Resources available to businesses affected by COVID-19, shelter in place order

Resources available to businesses affected by COVID-19, shelter in place order

Senator Kim LaSata

LANSING, Mich. — Gov. Gretchen Whitmer on Monday signed a “Stay Home, Stay Safe” Executive Order, directing all noncritical businesses to temporarily close and all Michiganders to stay home.

The order broadly prohibits in-person work at businesses unless the business is deemed necessary to sustain or protect life or the work is required to conduct minimum basic operations.

Sen. Kim LaSata, who was recently appointed to the Senate’s Economic and Small Business Development Committee, said Tuesday that there are resources available for businesses that may be struggling during this uncertain time.

“Businesses throughout Southwest Michigan are experiencing unprecedented hardship due to the coronavirus outbreak and the necessary measures that have been taken to help reduce the spread of the virus,” said LaSata, R-Bainbridge Township. “Thankfully, there are some resources available to help minimize the losses that are being caused by this unprecedented situation.”

A list of resources available for businesses includes:

  • A Work Share Program to help employees and employers during a time of reduced hours.
  • Information on Unemployment Insurance for employers.
    • An employer or employing unit will not be charged for unemployment benefits if their employees become unemployed because of an executive order requiring them to close or limit operations.
  • The state’s Office of Employer Ombudsman is available to assist with questions at 1-855-484-2636.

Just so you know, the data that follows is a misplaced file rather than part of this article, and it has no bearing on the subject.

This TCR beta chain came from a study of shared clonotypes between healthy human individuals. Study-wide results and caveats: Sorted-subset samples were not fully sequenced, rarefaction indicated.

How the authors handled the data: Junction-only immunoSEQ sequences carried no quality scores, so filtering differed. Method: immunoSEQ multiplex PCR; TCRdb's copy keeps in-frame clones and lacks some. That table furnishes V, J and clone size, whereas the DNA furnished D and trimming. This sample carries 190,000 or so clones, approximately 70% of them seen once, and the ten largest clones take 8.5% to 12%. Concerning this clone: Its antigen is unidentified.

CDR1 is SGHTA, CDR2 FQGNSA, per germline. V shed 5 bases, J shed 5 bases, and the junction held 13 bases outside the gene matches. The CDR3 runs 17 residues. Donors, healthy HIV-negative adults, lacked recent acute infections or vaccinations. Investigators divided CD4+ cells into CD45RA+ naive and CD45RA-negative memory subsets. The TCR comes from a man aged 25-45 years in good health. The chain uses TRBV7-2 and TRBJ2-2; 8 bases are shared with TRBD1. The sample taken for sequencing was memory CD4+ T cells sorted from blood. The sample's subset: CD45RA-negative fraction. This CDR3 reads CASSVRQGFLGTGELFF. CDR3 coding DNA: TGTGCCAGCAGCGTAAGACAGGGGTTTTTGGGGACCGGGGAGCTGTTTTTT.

• Resources from the Michigan Small Business Development Center may be found at org.
  • Michigan Economic Development Corporation resources are available at orgor by calling 888-522-0103.

Businesses that remain open for in-person work must take aggressive steps to minimize the virus spread:

  • Promote remote work to the fullest extent possible.
  • Restrict the number of workers present in-person on the job.
  • Keep employees at least six feet from one another to the maximum extent possible and enable social distancing for customers who are standing in line.
  • Employ any other social distancing practices and mitigation measures recommended by the Centers for Disease Control and Prevention.

A federal guide of who are considered to be essential workers is available here.

“I have reached out to many local small businesses to get their feedback and to learn how they have been impacted by this situation and will continue to do so,” LaSata said. “I am committed to doing what I can to help our job providers, especially during this time.”

The governor’s administration has provided a frequently asked questions website related to the executive order, which may be found here.

For the latest information on the state’s response to the outbreak, visit Michigan.gov/Coronavirus.

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